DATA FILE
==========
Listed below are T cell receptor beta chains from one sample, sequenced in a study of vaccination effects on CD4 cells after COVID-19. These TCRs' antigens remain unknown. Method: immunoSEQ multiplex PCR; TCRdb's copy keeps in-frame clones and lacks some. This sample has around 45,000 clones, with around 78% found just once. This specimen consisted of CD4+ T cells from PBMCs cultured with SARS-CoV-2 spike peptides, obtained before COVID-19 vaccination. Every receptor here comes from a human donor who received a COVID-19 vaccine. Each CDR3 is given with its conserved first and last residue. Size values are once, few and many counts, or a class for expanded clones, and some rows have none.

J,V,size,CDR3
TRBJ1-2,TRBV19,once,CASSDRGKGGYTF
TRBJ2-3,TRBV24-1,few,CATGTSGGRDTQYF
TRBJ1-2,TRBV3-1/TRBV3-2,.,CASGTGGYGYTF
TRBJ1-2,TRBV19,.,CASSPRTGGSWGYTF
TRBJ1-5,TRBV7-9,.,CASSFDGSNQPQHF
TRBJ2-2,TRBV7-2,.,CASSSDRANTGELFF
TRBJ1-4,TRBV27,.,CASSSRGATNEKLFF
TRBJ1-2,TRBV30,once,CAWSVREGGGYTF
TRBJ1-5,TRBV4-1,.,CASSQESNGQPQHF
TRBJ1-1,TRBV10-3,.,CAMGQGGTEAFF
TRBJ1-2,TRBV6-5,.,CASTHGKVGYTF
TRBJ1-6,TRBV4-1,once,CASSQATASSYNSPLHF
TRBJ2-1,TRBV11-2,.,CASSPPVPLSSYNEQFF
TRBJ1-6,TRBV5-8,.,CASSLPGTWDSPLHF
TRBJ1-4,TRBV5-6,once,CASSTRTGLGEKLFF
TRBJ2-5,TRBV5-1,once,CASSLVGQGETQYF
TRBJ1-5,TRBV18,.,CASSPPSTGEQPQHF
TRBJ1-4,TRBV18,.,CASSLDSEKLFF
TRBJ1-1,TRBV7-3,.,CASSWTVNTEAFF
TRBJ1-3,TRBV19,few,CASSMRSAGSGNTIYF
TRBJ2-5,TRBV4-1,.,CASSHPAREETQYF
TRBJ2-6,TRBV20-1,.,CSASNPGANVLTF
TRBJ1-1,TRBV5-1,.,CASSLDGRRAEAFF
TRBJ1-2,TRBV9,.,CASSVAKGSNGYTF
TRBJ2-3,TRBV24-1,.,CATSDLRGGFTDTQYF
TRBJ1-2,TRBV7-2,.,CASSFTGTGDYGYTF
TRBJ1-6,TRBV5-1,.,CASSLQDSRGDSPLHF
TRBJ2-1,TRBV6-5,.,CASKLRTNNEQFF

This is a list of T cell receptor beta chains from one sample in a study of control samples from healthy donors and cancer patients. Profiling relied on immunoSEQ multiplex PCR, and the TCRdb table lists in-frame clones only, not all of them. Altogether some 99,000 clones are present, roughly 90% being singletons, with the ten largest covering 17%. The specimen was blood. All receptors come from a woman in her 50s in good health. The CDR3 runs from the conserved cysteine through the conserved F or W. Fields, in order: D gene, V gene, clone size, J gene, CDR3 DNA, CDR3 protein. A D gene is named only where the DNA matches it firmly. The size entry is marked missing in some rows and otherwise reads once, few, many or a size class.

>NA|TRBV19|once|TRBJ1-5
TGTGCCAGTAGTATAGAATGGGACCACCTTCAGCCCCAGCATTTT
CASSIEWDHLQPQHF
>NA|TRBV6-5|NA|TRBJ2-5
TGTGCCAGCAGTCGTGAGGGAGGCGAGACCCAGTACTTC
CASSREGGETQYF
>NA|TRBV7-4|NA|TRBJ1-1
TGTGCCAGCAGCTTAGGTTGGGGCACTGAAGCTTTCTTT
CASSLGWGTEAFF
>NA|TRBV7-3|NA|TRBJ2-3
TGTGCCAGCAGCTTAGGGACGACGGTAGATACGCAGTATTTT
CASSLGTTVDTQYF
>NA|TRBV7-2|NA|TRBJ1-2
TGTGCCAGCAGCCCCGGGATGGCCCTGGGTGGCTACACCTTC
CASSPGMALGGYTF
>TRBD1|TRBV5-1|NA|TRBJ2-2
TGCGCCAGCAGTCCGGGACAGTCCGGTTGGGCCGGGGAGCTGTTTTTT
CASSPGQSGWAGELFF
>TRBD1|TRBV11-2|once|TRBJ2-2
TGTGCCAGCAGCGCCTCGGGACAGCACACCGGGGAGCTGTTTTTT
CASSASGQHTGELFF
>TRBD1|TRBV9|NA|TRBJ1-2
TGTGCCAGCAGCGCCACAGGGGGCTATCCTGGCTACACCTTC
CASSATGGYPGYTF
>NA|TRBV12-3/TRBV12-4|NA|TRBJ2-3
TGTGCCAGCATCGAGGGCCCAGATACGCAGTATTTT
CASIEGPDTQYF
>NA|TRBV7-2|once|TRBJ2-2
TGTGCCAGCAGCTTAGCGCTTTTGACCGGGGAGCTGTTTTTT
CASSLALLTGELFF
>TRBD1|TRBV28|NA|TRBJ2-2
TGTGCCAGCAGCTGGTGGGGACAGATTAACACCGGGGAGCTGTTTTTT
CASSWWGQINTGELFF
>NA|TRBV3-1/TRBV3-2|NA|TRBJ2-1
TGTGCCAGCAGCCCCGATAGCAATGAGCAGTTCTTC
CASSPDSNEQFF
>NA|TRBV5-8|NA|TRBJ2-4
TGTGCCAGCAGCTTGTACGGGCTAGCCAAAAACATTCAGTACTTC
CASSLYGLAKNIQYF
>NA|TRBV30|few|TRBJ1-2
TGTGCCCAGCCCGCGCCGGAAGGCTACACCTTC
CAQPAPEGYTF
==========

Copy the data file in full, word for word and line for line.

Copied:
Listed below are T cell receptor beta chains from one sample, sequenced in a study of vaccination effects on CD4 cells after COVID-19. These TCRs' antigens remain unknown. Method: immunoSEQ multiplex PCR; TCRdb's copy keeps in-frame clones and lacks some. This sample has around 45,000 clones, with around 78% found just once. This specimen consisted of CD4+ T cells from PBMCs cultured with SARS-CoV-2 spike peptides, obtained before COVID-19 vaccination. Every receptor here comes from a human donor who received a COVID-19 vaccine. Each CDR3 is given with its conserved first and last residue. Size values are once, few and many counts, or a class for expanded clones, and some rows have none.

J,V,size,CDR3
TRBJ1-2,TRBV19,once,CASSDRGKGGYTF
TRBJ2-3,TRBV24-1,few,CATGTSGGRDTQYF
TRBJ1-2,TRBV3-1/TRBV3-2,.,CASGTGGYGYTF
TRBJ1-2,TRBV19,.,CASSPRTGGSWGYTF
TRBJ1-5,TRBV7-9,.,CASSFDGSNQPQHF
TRBJ2-2,TRBV7-2,.,CASSSDRANTGELFF
TRBJ1-4,TRBV27,.,CASSSRGATNEKLFF
TRBJ1-2,TRBV30,once,CAWSVREGGGYTF
TRBJ1-5,TRBV4-1,.,CASSQESNGQPQHF
TRBJ1-1,TRBV10-3,.,CAMGQGGTEAFF
TRBJ1-2,TRBV6-5,.,CASTHGKVGYTF
TRBJ1-6,TRBV4-1,once,CASSQATASSYNSPLHF
TRBJ2-1,TRBV11-2,.,CASSPPVPLSSYNEQFF
TRBJ1-6,TRBV5-8,.,CASSLPGTWDSPLHF
TRBJ1-4,TRBV5-6,once,CASSTRTGLGEKLFF
TRBJ2-5,TRBV5-1,once,CASSLVGQGETQYF
TRBJ1-5,TRBV18,.,CASSPPSTGEQPQHF
TRBJ1-4,TRBV18,.,CASSLDSEKLFF
TRBJ1-1,TRBV7-3,.,CASSWTVNTEAFF
TRBJ1-3,TRBV19,few,CASSMRSAGSGNTIYF
TRBJ2-5,TRBV4-1,.,CASSHPAREETQYF
TRBJ2-6,TRBV20-1,.,CSASNPGANVLTF
TRBJ1-1,TRBV5-1,.,CASSLDGRRAEAFF
TRBJ1-2,TRBV9,.,CASSVAKGSNGYTF
TRBJ2-3,TRBV24-1,.,CATSDLRGGFTDTQYF
TRBJ1-2,TRBV7-2,.,CASSFTGTGDYGYTF
TRBJ1-6,TRBV5-1,.,CASSLQDSRGDSPLHF
TRBJ2-1,TRBV6-5,.,CASKLRTNNEQFF

This is a list of T cell receptor beta chains from one sample in a study of control samples from healthy donors and cancer patients. Profiling relied on immunoSEQ multiplex PCR, and the TCRdb table lists in-frame clones only, not all of them. Altogether some 99,000 clones are present, roughly 90% being singletons, with the ten largest covering 17%. The specimen was blood. All receptors come from a woman in her 50s in good health. The CDR3 runs from the conserved cysteine through the conserved F or W. Fields, in order: D gene, V gene, clone size, J gene, CDR3 DNA, CDR3 protein. A D gene is named only where the DNA matches it firmly. The size entry is marked missing in some rows and otherwise reads once, few, many or a size class.

>NA|TRBV19|once|TRBJ1-5
TGTGCCAGTAGTATAGAATGGGACCACCTTCAGCCCCAGCATTTT
CASSIEWDHLQPQHF
>NA|TRBV6-5|NA|TRBJ2-5
TGTGCCAGCAGTCGTGAGGGAGGCGAGACCCAGTACTTC
CASSREGGETQYF
>NA|TRBV7-4|NA|TRBJ1-1
TGTGCCAGCAGCTTAGGTTGGGGCACTGAAGCTTTCTTT
CASSLGWGTEAFF
>NA|TRBV7-3|NA|TRBJ2-3
TGTGCCAGCAGCTTAGGGACGACGGTAGATACGCAGTATTTT
CASSLGTTVDTQYF
>NA|TRBV7-2|NA|TRBJ1-2
TGTGCCAGCAGCCCCGGGATGGCCCTGGGTGGCTACACCTTC
CASSPGMALGGYTF
>TRBD1|TRBV5-1|NA|TRBJ2-2
TGCGCCAGCAGTCCGGGACAGTCCGGTTGGGCCGGGGAGCTGTTTTTT
CASSPGQSGWAGELFF
>TRBD1|TRBV11-2|once|TRBJ2-2
TGTGCCAGCAGCGCCTCGGGACAGCACACCGGGGAGCTGTTTTTT
CASSASGQHTGELFF
>TRBD1|TRBV9|NA|TRBJ1-2
TGTGCCAGCAGCGCCACAGGGGGCTATCCTGGCTACACCTTC
CASSATGGYPGYTF
>NA|TRBV12-3/TRBV12-4|NA|TRBJ2-3
TGTGCCAGCATCGAGGGCCCAGATACGCAGTATTTT
CASIEGPDTQYF
>NA|TRBV7-2|once|TRBJ2-2
TGTGCCAGCAGCTTAGCGCTTTTGACCGGGGAGCTGTTTTTT
CASSLALLTGELFF
>TRBD1|TRBV28|NA|TRBJ2-2
TGTGCCAGCAGCTGGTGGGGACAGATTAACACCGGGGAGCTGTTTTTT
CASSWWGQINTGELFF
>NA|TRBV3-1/TRBV3-2|NA|TRBJ2-1
TGTGCCAGCAGCCCCGATAGCAATGAGCAGTTCTTC
CASSPDSNEQFF
>NA|TRBV5-8|NA|TRBJ2-4
TGTGCCAGCAGCTTGTACGGGCTAGCCAAAAACATTCAGTACTTC
CASSLYGLAKNIQYF
>NA|TRBV30|few|TRBJ1-2
TGTGCCCAGCCCGCGCCGGAAGGCTACACCTTC
CAQPAPEGYTF